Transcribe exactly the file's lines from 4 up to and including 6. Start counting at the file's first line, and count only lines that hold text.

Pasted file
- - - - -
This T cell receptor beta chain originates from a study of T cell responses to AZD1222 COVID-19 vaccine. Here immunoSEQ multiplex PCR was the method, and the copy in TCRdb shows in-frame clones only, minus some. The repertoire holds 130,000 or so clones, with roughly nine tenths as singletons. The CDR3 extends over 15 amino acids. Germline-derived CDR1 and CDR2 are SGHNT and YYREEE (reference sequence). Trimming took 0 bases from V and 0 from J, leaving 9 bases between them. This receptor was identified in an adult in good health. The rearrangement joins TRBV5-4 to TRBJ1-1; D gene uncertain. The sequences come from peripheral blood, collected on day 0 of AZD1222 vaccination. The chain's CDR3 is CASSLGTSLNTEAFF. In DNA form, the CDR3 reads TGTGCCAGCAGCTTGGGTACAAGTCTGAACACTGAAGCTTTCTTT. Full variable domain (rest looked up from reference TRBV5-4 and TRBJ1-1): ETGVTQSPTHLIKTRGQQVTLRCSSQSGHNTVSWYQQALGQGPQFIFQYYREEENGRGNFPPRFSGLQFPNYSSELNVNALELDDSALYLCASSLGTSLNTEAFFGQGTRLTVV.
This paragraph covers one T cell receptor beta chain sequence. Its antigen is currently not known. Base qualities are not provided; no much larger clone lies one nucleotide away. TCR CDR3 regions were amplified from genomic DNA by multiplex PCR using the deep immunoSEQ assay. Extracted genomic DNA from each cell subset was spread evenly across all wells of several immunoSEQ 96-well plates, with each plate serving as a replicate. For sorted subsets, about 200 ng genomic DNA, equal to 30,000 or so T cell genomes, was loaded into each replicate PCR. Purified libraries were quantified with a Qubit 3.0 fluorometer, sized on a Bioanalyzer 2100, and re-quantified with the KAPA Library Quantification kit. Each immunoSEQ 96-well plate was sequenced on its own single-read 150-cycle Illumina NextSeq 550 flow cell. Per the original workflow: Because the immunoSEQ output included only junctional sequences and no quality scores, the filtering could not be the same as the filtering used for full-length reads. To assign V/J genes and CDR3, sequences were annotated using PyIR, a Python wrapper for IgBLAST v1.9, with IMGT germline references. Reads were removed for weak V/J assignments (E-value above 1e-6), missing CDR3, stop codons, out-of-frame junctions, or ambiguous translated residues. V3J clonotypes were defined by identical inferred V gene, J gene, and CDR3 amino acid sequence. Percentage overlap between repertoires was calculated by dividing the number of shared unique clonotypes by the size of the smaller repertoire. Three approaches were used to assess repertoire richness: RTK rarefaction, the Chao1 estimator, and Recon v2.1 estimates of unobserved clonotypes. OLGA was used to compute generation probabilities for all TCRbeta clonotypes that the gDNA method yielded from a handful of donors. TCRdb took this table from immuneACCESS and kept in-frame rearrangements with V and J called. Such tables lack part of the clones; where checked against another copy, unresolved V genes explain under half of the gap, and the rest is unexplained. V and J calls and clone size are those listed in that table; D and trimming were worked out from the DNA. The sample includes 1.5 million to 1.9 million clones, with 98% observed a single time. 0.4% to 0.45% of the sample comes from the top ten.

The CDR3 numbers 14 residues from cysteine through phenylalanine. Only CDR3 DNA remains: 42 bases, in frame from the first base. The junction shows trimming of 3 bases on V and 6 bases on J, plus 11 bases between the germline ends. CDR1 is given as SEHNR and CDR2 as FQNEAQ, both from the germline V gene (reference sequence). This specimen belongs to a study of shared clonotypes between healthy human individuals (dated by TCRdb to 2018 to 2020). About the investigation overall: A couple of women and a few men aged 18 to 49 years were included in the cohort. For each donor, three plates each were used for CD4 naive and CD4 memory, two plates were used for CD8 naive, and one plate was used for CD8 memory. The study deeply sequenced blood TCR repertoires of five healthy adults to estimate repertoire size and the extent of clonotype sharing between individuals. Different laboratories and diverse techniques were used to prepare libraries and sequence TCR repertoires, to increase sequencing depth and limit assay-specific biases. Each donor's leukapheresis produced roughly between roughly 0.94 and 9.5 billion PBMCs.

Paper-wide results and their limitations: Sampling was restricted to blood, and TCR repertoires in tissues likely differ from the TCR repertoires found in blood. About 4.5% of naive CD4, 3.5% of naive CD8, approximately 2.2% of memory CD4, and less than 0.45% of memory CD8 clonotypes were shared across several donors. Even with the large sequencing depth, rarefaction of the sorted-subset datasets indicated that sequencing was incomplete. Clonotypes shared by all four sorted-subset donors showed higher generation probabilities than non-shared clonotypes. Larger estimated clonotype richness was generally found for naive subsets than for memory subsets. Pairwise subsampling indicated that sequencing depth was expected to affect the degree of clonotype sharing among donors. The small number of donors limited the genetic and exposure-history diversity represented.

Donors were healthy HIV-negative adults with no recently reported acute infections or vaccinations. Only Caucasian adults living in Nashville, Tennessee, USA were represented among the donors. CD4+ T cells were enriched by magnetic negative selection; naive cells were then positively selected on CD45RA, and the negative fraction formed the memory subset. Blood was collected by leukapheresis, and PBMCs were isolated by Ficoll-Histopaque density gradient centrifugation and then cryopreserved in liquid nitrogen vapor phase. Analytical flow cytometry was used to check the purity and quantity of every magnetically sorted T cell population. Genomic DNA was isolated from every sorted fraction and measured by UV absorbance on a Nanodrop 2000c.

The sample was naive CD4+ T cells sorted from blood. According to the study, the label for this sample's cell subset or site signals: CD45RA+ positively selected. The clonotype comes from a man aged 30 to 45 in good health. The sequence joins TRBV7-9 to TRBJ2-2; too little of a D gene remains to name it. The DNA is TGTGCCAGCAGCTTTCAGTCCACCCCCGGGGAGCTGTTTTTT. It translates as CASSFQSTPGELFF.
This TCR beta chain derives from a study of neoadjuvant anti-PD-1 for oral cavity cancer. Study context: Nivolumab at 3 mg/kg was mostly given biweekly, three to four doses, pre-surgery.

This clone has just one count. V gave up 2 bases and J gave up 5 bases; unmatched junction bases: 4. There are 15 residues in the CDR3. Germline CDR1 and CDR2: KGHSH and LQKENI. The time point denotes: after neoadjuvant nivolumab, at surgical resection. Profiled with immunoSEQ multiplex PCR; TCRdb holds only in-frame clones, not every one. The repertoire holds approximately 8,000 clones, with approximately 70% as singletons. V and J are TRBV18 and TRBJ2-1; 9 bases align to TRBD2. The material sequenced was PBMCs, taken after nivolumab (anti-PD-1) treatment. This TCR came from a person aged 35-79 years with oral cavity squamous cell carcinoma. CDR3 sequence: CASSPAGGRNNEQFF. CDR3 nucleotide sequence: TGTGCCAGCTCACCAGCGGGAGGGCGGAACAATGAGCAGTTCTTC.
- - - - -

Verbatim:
Paper-wide results and their limitations: Sampling was restricted to blood, and TCR repertoires in tissues likely differ from the TCR repertoires found in blood. About 4.5% of naive CD4, 3.5% of naive CD8, approximately 2.2% of memory CD4, and less than 0.45% of memory CD8 clonotypes were shared across several donors. Even with the large sequencing depth, rarefaction of the sorted-subset datasets indicated that sequencing was incomplete. Clonotypes shared by all four sorted-subset donors showed higher generation probabilities than non-shared clonotypes. Larger estimated clonotype richness was generally found for naive subsets than for memory subsets. Pairwise subsampling indicated that sequencing depth was expected to affect the degree of clonotype sharing among donors. The small number of donors limited the genetic and exposure-history diversity represented.

Donors were healthy HIV-negative adults with no recently reported acute infections or vaccinations. Only Caucasian adults living in Nashville, Tennessee, USA were represented among the donors. CD4+ T cells were enriched by magnetic negative selection; naive cells were then positively selected on CD45RA, and the negative fraction formed the memory subset. Blood was collected by leukapheresis, and PBMCs were isolated by Ficoll-Histopaque density gradient centrifugation and then cryopreserved in liquid nitrogen vapor phase. Analytical flow cytometry was used to check the purity and quantity of every magnetically sorted T cell population. Genomic DNA was isolated from every sorted fraction and measured by UV absorbance on a Nanodrop 2000c.

The sample was naive CD4+ T cells sorted from blood. According to the study, the label for this sample's cell subset or site signals: CD45RA+ positively selected. The clonotype comes from a man aged 30 to 45 in good health. The sequence joins TRBV7-9 to TRBJ2-2; too little of a D gene remains to name it. The DNA is TGTGCCAGCAGCTTTCAGTCCACCCCCGGGGAGCTGTTTTTT. It translates as CASSFQSTPGELFF.